The power to birth is something no one can control...yet (and I am sorry if I offend by saying so...) there seem to be folks who seem to want to control it: where it happens, who is there when it happens, what happens to the baby afterwards- even in situations where nothing goes wrong. Now don't get me wrong- I CERTAINLY want there to be resources: places, ways and means- for the utmost modern medical technology to come to bear when absolutely necessary- heck that is what it is for, right?! Oh yes! I want that to be available for sure- it's only right and fair for all to have those resources available... BUT... they don't have to be manditory for every single woman!

I had two of my three children at home. That's right! And you's not that I was just was that I took charge (with my husband) of my pregnancy, my labor and my birth experiences. I realized there are NO GUARANTEES- that negative outcomes happen in hospitals all the time!

So... I did research, I didn't just trust my caregiver because she knew more than I...I looked into things before I did 'em or before I took her advice, or before I ingested substances meant to support optimum health for both myself and my baby. I questioned everything, because I wanted to have the best chance of success. I think women like me should have the option and access to care and attendants who don't have to practice underground! Home birth will never be completely eliminated and those who attend homebirths will never be stopped- there will be another waiting in line to take over, even if someone is stopped from practicing homebirth attendance.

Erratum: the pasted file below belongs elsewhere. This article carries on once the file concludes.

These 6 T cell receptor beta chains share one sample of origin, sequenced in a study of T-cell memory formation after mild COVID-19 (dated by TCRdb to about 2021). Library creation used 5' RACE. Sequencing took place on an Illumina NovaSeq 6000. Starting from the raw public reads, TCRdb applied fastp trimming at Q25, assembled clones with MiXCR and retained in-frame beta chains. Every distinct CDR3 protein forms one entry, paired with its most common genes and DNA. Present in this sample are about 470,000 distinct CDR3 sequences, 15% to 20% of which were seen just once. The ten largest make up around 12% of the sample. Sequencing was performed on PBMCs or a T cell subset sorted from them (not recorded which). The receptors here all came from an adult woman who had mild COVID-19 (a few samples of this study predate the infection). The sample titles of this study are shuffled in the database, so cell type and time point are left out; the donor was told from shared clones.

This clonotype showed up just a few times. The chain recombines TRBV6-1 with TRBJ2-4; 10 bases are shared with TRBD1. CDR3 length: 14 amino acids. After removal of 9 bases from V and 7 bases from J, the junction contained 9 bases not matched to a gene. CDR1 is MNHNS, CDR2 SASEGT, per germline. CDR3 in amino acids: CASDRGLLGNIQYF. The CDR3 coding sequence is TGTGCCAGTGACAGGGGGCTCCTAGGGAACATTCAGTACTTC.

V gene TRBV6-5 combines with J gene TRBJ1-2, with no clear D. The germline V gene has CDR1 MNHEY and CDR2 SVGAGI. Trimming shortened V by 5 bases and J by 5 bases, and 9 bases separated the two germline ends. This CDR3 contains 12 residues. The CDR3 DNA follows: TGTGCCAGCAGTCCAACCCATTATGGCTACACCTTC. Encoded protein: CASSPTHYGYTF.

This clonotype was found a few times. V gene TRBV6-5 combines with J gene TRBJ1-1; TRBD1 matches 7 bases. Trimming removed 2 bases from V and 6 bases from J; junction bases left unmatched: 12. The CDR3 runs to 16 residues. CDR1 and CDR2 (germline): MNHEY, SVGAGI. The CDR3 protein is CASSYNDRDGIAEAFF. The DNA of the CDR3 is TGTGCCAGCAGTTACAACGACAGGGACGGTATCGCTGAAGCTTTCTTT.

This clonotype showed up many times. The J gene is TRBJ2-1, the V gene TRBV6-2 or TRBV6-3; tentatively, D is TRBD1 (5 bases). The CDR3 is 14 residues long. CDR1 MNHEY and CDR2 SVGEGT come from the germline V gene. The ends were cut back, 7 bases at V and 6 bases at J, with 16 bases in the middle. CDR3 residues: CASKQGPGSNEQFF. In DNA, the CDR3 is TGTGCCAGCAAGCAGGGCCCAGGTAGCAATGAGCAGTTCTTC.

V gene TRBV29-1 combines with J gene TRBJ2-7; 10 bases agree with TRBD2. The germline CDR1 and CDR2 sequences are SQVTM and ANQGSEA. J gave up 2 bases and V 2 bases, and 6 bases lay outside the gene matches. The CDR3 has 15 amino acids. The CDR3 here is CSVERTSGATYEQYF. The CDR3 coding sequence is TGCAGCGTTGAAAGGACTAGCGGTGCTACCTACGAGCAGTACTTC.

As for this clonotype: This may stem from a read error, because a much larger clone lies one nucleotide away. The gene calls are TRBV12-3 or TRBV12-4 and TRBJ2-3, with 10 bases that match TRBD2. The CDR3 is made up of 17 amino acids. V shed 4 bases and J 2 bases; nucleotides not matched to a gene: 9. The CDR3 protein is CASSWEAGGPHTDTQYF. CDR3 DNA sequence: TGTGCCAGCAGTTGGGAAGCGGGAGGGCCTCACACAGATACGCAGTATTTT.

Again...I do think that women who don't want homebirth, or need and want more structured care, should have that option- but it doesn't have to be the norm for everyone! Women are capable of determining where/how they will birth and with whom in attendance. Some things like the assumption of location of birthing, are just wrong- automatic, routine episiotomy is wrong, pseudo-support of comfort measures while undermining empowerment by encouraging and tempting with epidurals or other analgesics is just wrong. The very high C-section rate in this country is just wrong. The primary roles that the businesses and industries of birthing: Medical technology corporations, Pharmaceutical corporations and the insurance industry- have come to play in the process of birthing is just wrong. Offering and in doing so, in essence marketing free artificial substance for infant feeding to women at such a vulnerable time as just before their milk comes in, in the setting of a hospital where they may feel least powerful and able to resist, often undermining the sincere wish to breastfeed, is wrong.

Women's bodies, by and large are built to birth and feed the baby they've grown. With patience, and with the benefits of good childbirth education, and the service of a doula (long-known statistically to have great benefits and to support empowered and positive outcomes, and a role that's been around since women have been birthing), most women can birth normally, without needing "rescue" by some medical intervention. Most women can also breastfeed their newborns with support and knowledge.

Neither should women, who do choose to birth out of a hospital, be given a hard time if they must transport to a medical facility. Often these women feel punished by the attitudes of staff and doctors- why not just treat these women with respect and get on with compassionate women-centered, baby-friendly care? Anyone?

Let's work to that end...let's support and sustain our power of birthing and of breastfeeding with evidence-based education and care! Let's stand together as activists for the Peace and Power of Women!